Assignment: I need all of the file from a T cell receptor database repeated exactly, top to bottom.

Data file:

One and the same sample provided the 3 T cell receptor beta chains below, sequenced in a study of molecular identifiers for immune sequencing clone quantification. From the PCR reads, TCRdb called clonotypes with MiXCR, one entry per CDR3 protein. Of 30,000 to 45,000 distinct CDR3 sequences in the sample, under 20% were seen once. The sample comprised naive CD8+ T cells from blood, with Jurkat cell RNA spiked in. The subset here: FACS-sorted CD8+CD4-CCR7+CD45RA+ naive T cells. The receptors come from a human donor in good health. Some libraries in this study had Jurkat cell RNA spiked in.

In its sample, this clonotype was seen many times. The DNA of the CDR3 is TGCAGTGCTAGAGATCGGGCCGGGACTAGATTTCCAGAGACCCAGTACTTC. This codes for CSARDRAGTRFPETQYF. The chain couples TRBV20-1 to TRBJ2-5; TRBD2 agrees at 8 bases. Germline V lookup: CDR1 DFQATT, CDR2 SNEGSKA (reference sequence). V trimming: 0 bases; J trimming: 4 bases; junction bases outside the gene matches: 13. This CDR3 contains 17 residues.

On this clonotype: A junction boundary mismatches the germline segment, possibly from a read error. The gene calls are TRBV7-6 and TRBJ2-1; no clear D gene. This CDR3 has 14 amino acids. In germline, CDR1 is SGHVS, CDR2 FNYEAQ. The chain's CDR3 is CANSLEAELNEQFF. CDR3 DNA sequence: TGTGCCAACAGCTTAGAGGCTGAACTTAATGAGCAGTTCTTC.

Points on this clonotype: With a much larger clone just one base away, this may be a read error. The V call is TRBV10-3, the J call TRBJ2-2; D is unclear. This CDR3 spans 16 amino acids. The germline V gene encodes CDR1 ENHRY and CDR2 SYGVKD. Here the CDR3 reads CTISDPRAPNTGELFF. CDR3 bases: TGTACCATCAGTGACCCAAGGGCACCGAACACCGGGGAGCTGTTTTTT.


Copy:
One and the same sample provided the 3 T cell receptor beta chains below, sequenced in a study of molecular identifiers for immune sequencing clone quantification. From the PCR reads, TCRdb called clonotypes with MiXCR, one entry per CDR3 protein. Of 30,000 to 45,000 distinct CDR3 sequences in the sample, under 20% were seen once. The sample comprised naive CD8+ T cells from blood, with Jurkat cell RNA spiked in. The subset here: FACS-sorted CD8+CD4-CCR7+CD45RA+ naive T cells. The receptors come from a human donor in good health. Some libraries in this study had Jurkat cell RNA spiked in.

In its sample, this clonotype was seen many times. The DNA of the CDR3 is TGCAGTGCTAGAGATCGGGCCGGGACTAGATTTCCAGAGACCCAGTACTTC. This codes for CSARDRAGTRFPETQYF. The chain couples TRBV20-1 to TRBJ2-5; TRBD2 agrees at 8 bases. Germline V lookup: CDR1 DFQATT, CDR2 SNEGSKA (reference sequence). V trimming: 0 bases; J trimming: 4 bases; junction bases outside the gene matches: 13. This CDR3 contains 17 residues.

On this clonotype: A junction boundary mismatches the germline segment, possibly from a read error. The gene calls are TRBV7-6 and TRBJ2-1; no clear D gene. This CDR3 has 14 amino acids. In germline, CDR1 is SGHVS, CDR2 FNYEAQ. The chain's CDR3 is CANSLEAELNEQFF. CDR3 DNA sequence: TGTGCCAACAGCTTAGAGGCTGAACTTAATGAGCAGTTCTTC.

Points on this clonotype: With a much larger clone just one base away, this may be a read error. The V call is TRBV10-3, the J call TRBJ2-2; D is unclear. This CDR3 spans 16 amino acids. The germline V gene encodes CDR1 ENHRY and CDR2 SYGVKD. Here the CDR3 reads CTISDPRAPNTGELFF. CDR3 bases: TGTACCATCAGTGACCCAAGGGCACCGAACACCGGGGAGCTGTTTTTT.